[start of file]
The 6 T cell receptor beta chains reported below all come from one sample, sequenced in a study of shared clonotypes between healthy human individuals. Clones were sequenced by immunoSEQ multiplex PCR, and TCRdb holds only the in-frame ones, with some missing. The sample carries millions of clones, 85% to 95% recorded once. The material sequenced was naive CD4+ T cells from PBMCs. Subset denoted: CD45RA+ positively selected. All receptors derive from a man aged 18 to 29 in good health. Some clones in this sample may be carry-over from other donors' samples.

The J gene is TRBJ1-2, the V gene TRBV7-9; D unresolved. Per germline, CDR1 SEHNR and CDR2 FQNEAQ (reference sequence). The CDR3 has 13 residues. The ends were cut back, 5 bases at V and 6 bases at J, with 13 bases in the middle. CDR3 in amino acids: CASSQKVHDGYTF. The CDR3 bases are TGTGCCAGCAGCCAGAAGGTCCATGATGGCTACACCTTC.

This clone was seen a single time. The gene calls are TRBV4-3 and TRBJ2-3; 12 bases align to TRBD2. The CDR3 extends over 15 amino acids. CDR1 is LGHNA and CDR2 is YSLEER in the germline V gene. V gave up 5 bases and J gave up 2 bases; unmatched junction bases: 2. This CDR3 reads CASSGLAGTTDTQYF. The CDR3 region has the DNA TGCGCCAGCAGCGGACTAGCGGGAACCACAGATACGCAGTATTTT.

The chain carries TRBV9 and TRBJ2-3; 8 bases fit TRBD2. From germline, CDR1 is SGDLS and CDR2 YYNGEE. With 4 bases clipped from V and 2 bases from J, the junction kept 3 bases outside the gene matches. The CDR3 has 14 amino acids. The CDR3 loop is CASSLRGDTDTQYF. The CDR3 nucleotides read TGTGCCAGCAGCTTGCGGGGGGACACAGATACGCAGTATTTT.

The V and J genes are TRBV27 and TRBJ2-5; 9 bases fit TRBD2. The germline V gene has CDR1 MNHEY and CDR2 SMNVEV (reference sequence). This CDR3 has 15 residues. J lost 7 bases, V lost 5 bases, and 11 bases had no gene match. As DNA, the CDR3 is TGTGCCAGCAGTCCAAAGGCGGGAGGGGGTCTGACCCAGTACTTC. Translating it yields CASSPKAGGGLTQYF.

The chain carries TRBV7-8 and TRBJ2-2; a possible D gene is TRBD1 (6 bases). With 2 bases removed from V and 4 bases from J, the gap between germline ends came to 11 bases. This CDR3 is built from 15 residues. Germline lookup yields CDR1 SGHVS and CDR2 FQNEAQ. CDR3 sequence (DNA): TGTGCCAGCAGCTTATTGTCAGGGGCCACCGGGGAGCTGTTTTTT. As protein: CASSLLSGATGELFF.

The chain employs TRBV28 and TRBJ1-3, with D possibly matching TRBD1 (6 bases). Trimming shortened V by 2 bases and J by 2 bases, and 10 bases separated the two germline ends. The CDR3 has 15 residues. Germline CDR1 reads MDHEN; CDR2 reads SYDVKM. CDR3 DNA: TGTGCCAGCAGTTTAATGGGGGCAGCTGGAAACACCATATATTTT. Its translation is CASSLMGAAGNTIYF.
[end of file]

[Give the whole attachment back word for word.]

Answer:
The 6 T cell receptor beta chains reported below all come from one sample, sequenced in a study of shared clonotypes between healthy human individuals. Clones were sequenced by immunoSEQ multiplex PCR, and TCRdb holds only the in-frame ones, with some missing. The sample carries millions of clones, 85% to 95% recorded once. The material sequenced was naive CD4+ T cells from PBMCs. Subset denoted: CD45RA+ positively selected. All receptors derive from a man aged 18 to 29 in good health. Some clones in this sample may be carry-over from other donors' samples.

The J gene is TRBJ1-2, the V gene TRBV7-9; D unresolved. Per germline, CDR1 SEHNR and CDR2 FQNEAQ (reference sequence). The CDR3 has 13 residues. The ends were cut back, 5 bases at V and 6 bases at J, with 13 bases in the middle. CDR3 in amino acids: CASSQKVHDGYTF. The CDR3 bases are TGTGCCAGCAGCCAGAAGGTCCATGATGGCTACACCTTC.

This clone was seen a single time. The gene calls are TRBV4-3 and TRBJ2-3; 12 bases align to TRBD2. The CDR3 extends over 15 amino acids. CDR1 is LGHNA and CDR2 is YSLEER in the germline V gene. V gave up 5 bases and J gave up 2 bases; unmatched junction bases: 2. This CDR3 reads CASSGLAGTTDTQYF. The CDR3 region has the DNA TGCGCCAGCAGCGGACTAGCGGGAACCACAGATACGCAGTATTTT.

The chain carries TRBV9 and TRBJ2-3; 8 bases fit TRBD2. From germline, CDR1 is SGDLS and CDR2 YYNGEE. With 4 bases clipped from V and 2 bases from J, the junction kept 3 bases outside the gene matches. The CDR3 has 14 amino acids. The CDR3 loop is CASSLRGDTDTQYF. The CDR3 nucleotides read TGTGCCAGCAGCTTGCGGGGGGACACAGATACGCAGTATTTT.

The V and J genes are TRBV27 and TRBJ2-5; 9 bases fit TRBD2. The germline V gene has CDR1 MNHEY and CDR2 SMNVEV (reference sequence). This CDR3 has 15 residues. J lost 7 bases, V lost 5 bases, and 11 bases had no gene match. As DNA, the CDR3 is TGTGCCAGCAGTCCAAAGGCGGGAGGGGGTCTGACCCAGTACTTC. Translating it yields CASSPKAGGGLTQYF.

The chain carries TRBV7-8 and TRBJ2-2; a possible D gene is TRBD1 (6 bases). With 2 bases removed from V and 4 bases from J, the gap between germline ends came to 11 bases. This CDR3 is built from 15 residues. Germline lookup yields CDR1 SGHVS and CDR2 FQNEAQ. CDR3 sequence (DNA): TGTGCCAGCAGCTTATTGTCAGGGGCCACCGGGGAGCTGTTTTTT. As protein: CASSLLSGATGELFF.

The chain employs TRBV28 and TRBJ1-3, with D possibly matching TRBD1 (6 bases). Trimming shortened V by 2 bases and J by 2 bases, and 10 bases separated the two germline ends. The CDR3 has 15 residues. Germline CDR1 reads MDHEN; CDR2 reads SYDVKM. CDR3 DNA: TGTGCCAGCAGTTTAATGGGGGCAGCTGGAAACACCATATATTTT. Its translation is CASSLMGAAGNTIYF.